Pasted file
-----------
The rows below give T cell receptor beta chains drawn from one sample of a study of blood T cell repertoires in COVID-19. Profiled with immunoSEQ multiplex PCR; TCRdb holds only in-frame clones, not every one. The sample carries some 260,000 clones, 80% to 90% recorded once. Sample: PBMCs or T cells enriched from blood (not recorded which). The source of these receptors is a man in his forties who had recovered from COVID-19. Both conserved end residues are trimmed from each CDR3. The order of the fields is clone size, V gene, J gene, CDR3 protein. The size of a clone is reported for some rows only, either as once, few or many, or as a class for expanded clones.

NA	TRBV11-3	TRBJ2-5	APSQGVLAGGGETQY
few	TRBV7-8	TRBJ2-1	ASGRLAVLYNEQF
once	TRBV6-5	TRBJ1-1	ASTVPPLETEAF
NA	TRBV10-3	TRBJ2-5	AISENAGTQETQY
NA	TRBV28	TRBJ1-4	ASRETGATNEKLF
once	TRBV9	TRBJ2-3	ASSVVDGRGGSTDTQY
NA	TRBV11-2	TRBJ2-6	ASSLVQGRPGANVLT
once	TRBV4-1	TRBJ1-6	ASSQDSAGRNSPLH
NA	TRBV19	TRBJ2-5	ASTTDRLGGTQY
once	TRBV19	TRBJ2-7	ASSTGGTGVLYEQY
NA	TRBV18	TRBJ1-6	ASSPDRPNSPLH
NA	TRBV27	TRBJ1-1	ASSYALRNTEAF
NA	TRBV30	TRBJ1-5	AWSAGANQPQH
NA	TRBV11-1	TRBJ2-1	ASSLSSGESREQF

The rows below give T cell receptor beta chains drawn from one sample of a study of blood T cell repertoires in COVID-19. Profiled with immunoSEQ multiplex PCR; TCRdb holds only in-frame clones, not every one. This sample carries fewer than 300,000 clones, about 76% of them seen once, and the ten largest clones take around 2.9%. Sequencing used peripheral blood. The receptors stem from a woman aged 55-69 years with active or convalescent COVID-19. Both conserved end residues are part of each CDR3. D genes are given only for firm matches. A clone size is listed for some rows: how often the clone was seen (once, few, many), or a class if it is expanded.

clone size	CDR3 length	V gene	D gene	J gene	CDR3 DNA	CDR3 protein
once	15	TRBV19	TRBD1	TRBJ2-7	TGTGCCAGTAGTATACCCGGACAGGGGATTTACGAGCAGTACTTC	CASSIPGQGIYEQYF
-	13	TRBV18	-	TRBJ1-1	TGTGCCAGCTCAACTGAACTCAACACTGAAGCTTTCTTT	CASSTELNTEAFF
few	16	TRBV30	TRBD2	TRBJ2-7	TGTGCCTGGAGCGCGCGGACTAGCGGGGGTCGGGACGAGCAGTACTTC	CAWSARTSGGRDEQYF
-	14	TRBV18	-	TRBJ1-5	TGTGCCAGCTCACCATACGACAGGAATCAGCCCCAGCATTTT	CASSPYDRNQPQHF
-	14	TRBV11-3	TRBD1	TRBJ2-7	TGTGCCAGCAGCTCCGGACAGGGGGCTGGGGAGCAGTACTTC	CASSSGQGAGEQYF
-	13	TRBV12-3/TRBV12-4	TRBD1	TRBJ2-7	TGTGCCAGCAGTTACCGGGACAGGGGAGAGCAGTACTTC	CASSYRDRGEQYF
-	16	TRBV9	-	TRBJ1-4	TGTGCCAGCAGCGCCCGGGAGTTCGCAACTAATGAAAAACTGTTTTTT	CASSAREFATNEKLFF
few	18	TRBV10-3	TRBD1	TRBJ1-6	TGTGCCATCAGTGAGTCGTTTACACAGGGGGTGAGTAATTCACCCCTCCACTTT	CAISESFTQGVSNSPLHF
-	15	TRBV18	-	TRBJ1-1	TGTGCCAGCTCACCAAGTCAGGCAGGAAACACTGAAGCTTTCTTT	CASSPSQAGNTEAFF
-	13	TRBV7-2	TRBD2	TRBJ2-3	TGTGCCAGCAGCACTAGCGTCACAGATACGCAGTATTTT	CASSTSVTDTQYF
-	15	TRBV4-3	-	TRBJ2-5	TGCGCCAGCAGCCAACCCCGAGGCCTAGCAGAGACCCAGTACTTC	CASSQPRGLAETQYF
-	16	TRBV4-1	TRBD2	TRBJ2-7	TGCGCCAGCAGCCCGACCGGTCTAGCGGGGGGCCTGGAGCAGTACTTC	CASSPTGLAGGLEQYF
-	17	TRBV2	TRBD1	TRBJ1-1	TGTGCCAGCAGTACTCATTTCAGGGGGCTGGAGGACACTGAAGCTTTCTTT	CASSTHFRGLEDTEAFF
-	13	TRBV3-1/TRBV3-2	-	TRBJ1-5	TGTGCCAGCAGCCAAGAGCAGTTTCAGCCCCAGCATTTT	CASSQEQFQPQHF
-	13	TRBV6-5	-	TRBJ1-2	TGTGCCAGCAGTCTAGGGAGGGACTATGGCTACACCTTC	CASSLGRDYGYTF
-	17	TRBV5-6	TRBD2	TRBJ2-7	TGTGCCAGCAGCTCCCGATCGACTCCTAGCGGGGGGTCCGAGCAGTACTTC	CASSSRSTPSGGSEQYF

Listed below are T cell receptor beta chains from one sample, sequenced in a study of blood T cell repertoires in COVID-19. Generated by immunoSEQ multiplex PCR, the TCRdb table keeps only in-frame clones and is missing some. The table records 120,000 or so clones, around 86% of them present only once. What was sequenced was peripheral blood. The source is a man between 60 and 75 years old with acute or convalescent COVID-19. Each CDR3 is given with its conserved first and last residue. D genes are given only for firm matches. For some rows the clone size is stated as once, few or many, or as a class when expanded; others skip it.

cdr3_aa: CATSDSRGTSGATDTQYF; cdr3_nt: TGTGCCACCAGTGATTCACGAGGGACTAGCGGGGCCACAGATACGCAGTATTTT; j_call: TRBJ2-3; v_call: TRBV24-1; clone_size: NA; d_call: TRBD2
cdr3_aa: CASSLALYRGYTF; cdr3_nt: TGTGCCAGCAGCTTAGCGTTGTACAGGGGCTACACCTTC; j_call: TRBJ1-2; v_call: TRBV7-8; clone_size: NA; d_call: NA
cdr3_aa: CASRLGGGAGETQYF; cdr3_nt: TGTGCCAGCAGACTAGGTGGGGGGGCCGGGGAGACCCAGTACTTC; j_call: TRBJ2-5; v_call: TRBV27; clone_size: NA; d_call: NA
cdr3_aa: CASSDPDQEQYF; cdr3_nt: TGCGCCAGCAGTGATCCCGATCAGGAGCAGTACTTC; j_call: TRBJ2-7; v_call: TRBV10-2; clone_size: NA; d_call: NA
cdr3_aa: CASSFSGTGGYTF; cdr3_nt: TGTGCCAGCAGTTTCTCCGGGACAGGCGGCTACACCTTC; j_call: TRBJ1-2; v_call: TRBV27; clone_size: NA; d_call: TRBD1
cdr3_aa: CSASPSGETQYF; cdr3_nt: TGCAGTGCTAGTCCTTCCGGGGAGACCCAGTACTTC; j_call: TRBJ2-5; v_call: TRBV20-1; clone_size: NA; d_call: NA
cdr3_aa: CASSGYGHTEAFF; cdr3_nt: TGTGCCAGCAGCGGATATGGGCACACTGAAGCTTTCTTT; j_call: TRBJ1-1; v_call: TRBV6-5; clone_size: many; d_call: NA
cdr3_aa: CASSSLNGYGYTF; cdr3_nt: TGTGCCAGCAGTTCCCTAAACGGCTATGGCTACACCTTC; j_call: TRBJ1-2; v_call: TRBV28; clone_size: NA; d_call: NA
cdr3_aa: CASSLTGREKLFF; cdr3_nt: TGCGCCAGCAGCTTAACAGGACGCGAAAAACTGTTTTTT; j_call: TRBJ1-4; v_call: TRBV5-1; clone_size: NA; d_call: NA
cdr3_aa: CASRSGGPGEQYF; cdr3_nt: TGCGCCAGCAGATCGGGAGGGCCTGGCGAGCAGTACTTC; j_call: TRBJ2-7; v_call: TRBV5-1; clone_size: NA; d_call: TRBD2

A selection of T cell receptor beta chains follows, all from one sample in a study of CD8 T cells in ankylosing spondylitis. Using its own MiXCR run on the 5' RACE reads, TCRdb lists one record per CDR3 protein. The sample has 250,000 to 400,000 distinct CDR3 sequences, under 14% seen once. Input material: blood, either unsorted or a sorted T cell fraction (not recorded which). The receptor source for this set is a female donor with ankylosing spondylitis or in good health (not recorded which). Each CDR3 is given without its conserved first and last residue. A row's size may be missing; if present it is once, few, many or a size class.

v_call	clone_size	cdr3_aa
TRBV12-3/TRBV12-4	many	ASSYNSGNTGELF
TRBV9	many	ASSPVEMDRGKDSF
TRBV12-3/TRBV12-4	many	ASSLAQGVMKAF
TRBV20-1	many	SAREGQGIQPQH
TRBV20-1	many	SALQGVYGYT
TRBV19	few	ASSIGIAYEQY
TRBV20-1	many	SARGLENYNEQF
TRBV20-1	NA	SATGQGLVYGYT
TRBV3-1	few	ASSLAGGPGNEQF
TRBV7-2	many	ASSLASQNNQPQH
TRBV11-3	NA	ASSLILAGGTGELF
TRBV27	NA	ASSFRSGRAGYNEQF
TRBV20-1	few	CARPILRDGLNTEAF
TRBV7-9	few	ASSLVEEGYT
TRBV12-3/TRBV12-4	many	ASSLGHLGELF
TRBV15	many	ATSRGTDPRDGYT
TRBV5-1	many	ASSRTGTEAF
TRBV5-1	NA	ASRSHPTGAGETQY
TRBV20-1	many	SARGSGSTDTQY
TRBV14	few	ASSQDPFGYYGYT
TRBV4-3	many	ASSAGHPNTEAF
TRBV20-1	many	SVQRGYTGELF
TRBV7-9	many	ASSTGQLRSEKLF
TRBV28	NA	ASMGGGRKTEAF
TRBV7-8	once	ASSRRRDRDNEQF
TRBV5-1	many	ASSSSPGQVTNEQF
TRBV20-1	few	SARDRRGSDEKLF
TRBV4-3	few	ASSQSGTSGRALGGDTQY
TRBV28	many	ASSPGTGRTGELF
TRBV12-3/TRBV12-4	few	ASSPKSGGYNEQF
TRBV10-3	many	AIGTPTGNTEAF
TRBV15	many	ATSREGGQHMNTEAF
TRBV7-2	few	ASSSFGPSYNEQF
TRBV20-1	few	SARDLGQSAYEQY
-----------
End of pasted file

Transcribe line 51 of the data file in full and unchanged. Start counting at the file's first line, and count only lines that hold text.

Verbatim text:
TRBV20-1	many	SALQGVYGYT